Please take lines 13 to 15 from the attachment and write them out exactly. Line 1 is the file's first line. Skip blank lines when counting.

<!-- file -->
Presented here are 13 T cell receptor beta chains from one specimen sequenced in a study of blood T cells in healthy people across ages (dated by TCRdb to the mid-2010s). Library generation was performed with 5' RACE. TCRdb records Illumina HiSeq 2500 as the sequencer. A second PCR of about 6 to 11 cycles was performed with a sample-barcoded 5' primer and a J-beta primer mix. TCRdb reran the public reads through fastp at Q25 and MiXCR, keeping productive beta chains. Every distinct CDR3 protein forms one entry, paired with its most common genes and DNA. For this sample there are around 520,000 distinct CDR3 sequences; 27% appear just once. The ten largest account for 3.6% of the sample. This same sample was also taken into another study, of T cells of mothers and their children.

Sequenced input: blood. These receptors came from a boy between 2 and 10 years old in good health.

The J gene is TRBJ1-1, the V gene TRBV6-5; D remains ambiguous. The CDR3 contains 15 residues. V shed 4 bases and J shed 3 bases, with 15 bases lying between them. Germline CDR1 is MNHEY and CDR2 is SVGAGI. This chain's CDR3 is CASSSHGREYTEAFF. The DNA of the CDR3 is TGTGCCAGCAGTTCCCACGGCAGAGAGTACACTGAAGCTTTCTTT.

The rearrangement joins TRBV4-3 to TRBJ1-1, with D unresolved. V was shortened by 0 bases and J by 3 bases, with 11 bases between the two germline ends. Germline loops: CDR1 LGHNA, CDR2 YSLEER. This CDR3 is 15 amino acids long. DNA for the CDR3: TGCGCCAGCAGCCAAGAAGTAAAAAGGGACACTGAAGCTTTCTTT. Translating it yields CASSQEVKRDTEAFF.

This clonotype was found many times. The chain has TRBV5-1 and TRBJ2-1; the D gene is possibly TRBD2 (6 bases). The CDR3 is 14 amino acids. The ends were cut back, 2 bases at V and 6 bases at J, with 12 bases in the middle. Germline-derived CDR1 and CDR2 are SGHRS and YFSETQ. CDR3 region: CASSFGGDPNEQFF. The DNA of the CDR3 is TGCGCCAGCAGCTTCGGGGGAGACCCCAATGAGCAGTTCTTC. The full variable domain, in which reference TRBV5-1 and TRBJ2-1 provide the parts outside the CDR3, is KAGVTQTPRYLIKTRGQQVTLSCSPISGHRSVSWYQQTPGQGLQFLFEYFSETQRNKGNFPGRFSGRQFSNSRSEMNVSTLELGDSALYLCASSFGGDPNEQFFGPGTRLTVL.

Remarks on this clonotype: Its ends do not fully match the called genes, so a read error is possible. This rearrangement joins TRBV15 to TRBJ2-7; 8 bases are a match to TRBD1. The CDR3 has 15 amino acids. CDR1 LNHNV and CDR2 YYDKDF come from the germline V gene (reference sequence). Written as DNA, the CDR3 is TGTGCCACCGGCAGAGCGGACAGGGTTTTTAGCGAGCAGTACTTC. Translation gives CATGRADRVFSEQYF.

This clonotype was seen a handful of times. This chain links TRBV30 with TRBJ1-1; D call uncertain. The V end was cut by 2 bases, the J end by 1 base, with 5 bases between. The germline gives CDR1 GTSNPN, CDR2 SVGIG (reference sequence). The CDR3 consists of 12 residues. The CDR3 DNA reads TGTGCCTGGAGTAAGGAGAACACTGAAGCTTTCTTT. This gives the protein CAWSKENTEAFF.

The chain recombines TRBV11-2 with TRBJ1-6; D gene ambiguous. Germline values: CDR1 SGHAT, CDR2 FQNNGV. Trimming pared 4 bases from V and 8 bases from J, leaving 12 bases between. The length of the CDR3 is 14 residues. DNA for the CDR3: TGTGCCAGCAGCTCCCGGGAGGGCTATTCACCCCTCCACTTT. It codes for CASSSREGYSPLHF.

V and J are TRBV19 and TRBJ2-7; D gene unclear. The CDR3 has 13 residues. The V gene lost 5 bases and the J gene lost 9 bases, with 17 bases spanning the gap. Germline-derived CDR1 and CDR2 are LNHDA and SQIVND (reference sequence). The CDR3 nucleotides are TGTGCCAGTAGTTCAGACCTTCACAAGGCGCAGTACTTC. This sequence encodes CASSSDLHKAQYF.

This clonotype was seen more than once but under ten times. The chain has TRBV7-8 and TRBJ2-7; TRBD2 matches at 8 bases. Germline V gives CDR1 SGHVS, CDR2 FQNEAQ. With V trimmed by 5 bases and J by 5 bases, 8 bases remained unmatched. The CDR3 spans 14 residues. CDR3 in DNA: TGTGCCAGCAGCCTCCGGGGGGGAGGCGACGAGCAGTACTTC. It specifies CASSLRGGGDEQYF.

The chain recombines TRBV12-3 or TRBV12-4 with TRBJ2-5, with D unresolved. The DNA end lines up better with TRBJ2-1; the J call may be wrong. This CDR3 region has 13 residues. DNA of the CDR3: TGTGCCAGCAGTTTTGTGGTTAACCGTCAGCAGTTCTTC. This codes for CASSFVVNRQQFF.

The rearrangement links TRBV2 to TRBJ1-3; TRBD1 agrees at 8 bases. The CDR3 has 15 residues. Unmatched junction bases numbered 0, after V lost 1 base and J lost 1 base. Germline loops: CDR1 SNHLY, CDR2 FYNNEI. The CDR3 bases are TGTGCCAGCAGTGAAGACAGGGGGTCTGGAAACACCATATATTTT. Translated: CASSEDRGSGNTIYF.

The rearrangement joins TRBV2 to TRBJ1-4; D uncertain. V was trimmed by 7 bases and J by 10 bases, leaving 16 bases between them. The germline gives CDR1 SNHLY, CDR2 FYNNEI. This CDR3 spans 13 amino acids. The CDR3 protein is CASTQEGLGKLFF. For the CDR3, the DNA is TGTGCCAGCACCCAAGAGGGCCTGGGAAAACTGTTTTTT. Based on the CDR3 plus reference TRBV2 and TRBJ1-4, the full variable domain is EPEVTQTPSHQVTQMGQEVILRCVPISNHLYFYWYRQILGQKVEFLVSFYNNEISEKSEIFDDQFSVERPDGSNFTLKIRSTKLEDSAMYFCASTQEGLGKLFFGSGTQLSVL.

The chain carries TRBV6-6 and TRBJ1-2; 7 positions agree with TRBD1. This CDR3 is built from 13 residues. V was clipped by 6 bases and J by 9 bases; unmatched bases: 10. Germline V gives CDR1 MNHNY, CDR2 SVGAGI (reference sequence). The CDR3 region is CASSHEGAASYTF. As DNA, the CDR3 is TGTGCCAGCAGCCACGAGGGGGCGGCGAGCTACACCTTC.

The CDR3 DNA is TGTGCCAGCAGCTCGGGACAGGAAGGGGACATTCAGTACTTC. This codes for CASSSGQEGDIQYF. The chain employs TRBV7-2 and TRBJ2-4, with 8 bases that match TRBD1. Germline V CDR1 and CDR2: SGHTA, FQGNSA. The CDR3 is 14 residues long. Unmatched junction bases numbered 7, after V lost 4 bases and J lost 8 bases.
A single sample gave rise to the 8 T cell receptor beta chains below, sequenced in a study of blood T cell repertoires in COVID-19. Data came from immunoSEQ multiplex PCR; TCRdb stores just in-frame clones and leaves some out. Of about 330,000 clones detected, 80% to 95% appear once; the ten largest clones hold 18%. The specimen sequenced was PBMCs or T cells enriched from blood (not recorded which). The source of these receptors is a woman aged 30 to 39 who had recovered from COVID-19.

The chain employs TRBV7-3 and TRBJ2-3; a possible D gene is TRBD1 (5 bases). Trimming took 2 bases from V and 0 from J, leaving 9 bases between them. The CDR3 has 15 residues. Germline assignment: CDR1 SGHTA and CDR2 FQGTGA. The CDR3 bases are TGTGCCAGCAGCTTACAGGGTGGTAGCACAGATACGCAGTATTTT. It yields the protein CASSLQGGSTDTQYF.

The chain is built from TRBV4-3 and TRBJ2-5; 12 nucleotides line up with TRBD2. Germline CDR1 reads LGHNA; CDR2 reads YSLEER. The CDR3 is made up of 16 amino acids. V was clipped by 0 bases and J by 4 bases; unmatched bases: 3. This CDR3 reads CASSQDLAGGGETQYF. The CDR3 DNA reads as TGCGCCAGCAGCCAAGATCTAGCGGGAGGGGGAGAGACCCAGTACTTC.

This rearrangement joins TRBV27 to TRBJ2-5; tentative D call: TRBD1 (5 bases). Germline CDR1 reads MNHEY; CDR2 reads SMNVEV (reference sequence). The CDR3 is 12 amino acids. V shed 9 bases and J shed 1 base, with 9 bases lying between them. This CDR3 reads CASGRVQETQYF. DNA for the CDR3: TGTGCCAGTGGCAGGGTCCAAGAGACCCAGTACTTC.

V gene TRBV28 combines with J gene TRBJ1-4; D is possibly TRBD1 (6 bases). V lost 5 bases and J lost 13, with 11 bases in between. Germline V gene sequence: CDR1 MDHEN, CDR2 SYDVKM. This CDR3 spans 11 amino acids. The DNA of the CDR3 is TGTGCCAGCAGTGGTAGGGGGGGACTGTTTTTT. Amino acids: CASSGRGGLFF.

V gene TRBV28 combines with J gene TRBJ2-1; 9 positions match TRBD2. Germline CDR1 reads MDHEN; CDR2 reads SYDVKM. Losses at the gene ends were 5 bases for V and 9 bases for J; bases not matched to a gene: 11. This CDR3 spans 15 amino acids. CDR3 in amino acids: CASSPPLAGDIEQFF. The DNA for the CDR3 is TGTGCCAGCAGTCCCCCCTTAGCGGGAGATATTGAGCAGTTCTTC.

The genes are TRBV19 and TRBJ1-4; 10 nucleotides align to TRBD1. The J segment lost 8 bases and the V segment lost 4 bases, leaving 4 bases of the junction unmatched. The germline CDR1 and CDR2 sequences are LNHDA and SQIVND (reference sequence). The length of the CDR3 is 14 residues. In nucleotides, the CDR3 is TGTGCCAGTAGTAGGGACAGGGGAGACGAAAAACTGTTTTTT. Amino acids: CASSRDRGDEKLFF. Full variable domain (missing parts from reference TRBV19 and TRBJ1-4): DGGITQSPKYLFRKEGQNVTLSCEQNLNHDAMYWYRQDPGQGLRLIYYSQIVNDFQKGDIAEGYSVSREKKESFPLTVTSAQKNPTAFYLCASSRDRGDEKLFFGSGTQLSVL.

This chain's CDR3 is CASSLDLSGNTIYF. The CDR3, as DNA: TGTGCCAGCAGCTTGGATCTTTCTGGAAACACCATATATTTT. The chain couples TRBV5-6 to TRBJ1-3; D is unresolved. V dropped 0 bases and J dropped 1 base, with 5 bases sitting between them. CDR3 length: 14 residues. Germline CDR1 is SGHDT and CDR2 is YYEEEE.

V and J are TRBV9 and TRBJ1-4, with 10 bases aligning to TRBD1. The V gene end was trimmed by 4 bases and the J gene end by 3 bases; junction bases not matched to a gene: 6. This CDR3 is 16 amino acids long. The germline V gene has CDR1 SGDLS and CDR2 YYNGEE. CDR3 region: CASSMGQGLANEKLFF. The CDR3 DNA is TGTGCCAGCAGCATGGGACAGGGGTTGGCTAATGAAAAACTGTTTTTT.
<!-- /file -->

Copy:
The rearrangement joins TRBV2 to TRBJ1-4; D uncertain. V was trimmed by 7 bases and J by 10 bases, leaving 16 bases between them. The germline gives CDR1 SNHLY, CDR2 FYNNEI. This CDR3 spans 13 amino acids. The CDR3 protein is CASTQEGLGKLFF. For the CDR3, the DNA is TGTGCCAGCACCCAAGAGGGCCTGGGAAAACTGTTTTTT. Based on the CDR3 plus reference TRBV2 and TRBJ1-4, the full variable domain is EPEVTQTPSHQVTQMGQEVILRCVPISNHLYFYWYRQILGQKVEFLVSFYNNEISEKSEIFDDQFSVERPDGSNFTLKIRSTKLEDSAMYFCASTQEGLGKLFFGSGTQLSVL.

The chain carries TRBV6-6 and TRBJ1-2; 7 positions agree with TRBD1. This CDR3 is built from 13 residues. V was clipped by 6 bases and J by 9 bases; unmatched bases: 10. Germline V gives CDR1 MNHNY, CDR2 SVGAGI (reference sequence). The CDR3 region is CASSHEGAASYTF. As DNA, the CDR3 is TGTGCCAGCAGCCACGAGGGGGCGGCGAGCTACACCTTC.

The CDR3 DNA is TGTGCCAGCAGCTCGGGACAGGAAGGGGACATTCAGTACTTC. This codes for CASSSGQEGDIQYF. The chain employs TRBV7-2 and TRBJ2-4, with 8 bases that match TRBD1. Germline V CDR1 and CDR2: SGHTA, FQGNSA. The CDR3 is 14 residues long. Unmatched junction bases numbered 7, after V lost 4 bases and J lost 8 bases.